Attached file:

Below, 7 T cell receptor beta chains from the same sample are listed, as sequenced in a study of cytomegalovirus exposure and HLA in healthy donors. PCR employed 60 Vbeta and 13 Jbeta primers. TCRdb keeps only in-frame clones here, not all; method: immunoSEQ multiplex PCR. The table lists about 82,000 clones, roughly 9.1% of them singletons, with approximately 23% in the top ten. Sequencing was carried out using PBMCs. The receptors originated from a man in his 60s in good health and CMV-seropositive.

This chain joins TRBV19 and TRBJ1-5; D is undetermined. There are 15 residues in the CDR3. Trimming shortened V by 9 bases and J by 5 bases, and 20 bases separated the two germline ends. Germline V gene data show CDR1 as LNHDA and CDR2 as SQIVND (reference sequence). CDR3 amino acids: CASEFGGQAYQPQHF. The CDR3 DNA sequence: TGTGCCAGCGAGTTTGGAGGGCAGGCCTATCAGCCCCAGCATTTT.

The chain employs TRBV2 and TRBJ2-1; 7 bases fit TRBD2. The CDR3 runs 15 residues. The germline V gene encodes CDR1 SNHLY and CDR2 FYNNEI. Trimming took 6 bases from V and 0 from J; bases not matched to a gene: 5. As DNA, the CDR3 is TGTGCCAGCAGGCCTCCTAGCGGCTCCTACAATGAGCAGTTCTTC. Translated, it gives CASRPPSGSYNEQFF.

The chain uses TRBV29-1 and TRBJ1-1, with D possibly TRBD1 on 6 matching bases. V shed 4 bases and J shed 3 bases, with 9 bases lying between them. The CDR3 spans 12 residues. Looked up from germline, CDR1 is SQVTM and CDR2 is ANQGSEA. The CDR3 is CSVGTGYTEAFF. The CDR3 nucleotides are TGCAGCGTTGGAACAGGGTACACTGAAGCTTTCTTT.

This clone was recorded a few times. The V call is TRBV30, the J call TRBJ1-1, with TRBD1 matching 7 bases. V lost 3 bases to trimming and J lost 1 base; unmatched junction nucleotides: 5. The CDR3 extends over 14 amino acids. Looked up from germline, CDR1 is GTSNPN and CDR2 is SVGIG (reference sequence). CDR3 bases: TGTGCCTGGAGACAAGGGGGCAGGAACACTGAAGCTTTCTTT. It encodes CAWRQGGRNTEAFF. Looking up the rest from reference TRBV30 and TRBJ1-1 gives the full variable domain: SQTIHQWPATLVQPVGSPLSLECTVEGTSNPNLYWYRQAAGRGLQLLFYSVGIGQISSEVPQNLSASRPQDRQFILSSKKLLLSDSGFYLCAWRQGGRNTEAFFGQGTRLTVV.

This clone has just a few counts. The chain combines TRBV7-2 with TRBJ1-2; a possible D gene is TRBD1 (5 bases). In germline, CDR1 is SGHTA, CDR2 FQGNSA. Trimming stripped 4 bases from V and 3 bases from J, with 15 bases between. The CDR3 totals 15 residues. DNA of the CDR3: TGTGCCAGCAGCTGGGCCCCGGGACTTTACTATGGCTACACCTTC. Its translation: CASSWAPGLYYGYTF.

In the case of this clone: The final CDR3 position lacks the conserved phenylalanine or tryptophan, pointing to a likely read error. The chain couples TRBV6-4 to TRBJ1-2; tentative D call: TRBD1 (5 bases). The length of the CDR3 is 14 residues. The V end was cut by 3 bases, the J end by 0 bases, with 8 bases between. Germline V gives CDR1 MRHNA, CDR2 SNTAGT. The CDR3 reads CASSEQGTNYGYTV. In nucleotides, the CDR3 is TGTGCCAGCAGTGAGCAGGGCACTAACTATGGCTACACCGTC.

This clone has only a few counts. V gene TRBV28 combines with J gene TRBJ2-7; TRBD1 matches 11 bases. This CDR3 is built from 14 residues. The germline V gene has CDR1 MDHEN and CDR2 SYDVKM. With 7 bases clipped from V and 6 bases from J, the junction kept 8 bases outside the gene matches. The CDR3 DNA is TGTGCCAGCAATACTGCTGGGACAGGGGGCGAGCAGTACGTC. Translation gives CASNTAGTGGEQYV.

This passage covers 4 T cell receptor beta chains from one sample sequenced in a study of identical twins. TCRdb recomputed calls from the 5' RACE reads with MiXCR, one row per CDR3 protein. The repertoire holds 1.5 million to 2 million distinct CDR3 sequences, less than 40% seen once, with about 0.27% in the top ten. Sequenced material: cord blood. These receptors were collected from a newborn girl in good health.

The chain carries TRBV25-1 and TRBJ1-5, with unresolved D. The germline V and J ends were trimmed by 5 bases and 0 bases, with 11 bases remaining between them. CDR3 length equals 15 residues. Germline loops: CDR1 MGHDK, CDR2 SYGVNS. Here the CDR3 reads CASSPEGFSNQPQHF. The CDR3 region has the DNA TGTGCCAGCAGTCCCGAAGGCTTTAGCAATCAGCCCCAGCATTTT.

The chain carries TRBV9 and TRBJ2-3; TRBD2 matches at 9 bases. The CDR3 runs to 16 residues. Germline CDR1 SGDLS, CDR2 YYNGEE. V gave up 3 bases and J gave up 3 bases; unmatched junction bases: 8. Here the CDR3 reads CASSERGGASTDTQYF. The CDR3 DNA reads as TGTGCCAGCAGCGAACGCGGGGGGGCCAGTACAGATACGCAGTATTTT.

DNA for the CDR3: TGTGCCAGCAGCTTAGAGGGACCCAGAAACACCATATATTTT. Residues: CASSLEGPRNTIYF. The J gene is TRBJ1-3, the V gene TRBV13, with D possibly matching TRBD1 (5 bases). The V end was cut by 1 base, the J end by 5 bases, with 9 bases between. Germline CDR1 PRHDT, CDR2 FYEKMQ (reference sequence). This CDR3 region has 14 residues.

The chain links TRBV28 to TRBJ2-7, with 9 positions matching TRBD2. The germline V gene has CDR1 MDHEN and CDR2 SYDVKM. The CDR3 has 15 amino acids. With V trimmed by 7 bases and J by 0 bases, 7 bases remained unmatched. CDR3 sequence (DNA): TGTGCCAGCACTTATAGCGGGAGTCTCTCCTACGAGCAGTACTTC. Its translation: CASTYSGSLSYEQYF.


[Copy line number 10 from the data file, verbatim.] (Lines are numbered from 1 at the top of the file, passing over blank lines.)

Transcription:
The chain carries TRBV25-1 and TRBJ1-5, with unresolved D. The germline V and J ends were trimmed by 5 bases and 0 bases, with 11 bases remaining between them. CDR3 length equals 15 residues. Germline loops: CDR1 MGHDK, CDR2 SYGVNS. Here the CDR3 reads CASSPEGFSNQPQHF. The CDR3 region has the DNA TGTGCCAGCAGTCCCGAAGGCTTTAGCAATCAGCCCCAGCATTTT.